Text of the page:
"But I'm really hopeful," the president added. "If we get by this election, we can set the course for the next four, five, six decades."

Mr Obama, for his part, touted Biden's legislative victories. He said the president had done everything from reducing the cost of medicine to creating jobs - particularly for African Americans.

He added that Mr Trump, the presumptive Republican nominee, and his supporters seemed "increasingly unconcerned with the essence of America", which he said was centred on the idea of "bridging our differences and moving forward".

Mr Clinton, meanwhile, accused Mr Trump of "stealing a few good years" from the back of Mr Obama's administration and somehow claiming "overnight" successes.

The four men ended their time on stage by putting on aviator sunglasses in an impression of Mr Biden, which earned a standing ovation.

First Lady Jill Biden was due to host a private after-party for 500 guests. The president's son, Hunter Biden, and his family were to attend.

The tickets were priced between $225 and half-a-million dollars. For $100,000, guests could get a picture with Mr Biden, Mr Obama and Mr Clinton, with star photographer Annie Leibovitz taking the snaps.

While the three presidents were on the same page during their time on stage, the event did not pass without incident.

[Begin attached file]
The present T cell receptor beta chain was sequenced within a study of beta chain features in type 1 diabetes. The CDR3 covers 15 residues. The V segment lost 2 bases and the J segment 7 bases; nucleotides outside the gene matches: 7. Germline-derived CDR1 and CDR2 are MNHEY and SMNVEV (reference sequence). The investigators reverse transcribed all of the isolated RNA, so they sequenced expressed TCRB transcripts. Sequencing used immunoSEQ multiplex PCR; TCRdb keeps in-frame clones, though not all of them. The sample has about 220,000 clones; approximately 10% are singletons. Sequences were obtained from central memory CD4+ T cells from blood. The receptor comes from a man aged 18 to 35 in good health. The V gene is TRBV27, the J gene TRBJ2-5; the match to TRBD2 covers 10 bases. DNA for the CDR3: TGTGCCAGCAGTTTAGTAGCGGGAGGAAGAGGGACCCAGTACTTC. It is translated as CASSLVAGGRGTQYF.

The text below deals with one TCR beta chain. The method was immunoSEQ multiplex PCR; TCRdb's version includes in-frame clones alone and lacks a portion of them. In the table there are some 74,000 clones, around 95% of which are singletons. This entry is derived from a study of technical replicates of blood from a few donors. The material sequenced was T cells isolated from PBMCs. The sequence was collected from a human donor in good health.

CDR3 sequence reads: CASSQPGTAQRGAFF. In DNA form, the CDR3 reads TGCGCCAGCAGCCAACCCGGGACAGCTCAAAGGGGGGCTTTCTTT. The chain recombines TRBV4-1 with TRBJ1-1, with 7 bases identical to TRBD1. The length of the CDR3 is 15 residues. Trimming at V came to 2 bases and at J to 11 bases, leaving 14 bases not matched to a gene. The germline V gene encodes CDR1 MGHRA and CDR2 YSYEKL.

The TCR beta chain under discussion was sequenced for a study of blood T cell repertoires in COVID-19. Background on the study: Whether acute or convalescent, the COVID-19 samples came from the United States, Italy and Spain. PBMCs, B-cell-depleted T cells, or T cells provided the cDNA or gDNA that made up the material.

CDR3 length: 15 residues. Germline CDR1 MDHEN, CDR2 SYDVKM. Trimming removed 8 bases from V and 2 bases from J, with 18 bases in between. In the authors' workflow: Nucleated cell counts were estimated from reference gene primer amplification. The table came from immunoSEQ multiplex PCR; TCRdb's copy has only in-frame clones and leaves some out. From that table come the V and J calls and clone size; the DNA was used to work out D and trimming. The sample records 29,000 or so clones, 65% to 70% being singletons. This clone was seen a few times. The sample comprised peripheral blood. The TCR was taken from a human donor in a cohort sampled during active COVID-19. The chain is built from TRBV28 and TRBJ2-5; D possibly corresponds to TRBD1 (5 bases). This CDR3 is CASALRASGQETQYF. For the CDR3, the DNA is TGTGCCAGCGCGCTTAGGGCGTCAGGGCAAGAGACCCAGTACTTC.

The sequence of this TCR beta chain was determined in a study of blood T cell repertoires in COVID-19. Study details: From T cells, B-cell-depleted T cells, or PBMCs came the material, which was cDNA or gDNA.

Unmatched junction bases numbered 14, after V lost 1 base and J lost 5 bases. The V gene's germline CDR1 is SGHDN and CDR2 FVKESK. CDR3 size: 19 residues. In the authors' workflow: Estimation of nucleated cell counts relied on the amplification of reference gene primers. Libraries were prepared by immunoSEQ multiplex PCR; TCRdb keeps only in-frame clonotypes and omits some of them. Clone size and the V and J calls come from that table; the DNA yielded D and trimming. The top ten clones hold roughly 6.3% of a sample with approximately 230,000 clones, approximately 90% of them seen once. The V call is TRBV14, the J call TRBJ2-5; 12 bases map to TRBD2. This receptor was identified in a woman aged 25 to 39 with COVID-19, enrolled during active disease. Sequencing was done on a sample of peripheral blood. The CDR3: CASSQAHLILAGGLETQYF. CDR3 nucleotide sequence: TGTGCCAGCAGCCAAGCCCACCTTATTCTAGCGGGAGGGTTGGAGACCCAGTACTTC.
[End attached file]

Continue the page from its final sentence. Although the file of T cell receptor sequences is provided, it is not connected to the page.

Protesters who condemn Israel for its invasion of the Gaza Strip gathered outside Radio City Music Hall to call for a ceasefire. Some were able to interrupt the event inside the theatre as well.

Mr Biden quickly took up the issue over the shouts of the protesters and to the applause of the crowd.

"There has to be a two-state solution, a progression," he said. "But I'm confident that can be done with Israel's integrity... preserved."

Protesters outside of Radio City Music Hall, where President Joe Biden held a star-studded fundraiser.
Pro-Palestinian protesters were outside the event, and some were able to interrupt the fundraiser inside as well. [Reuters]

The Israel-Gaza war is one of the issues that has been dragging down Mr Biden's approval rating. Voters are also unhappy about the economy, inflation and immigration.

Facing lagging approval ratings, the 81-year-old has worked to capitalise on momentum following his well-received State of the Union Address earlier this month.

The Biden campaign recently declared it had $155m cash on hand, which it said was the biggest war chest any Democratic candidate had ever possessed at this point in an election cycle.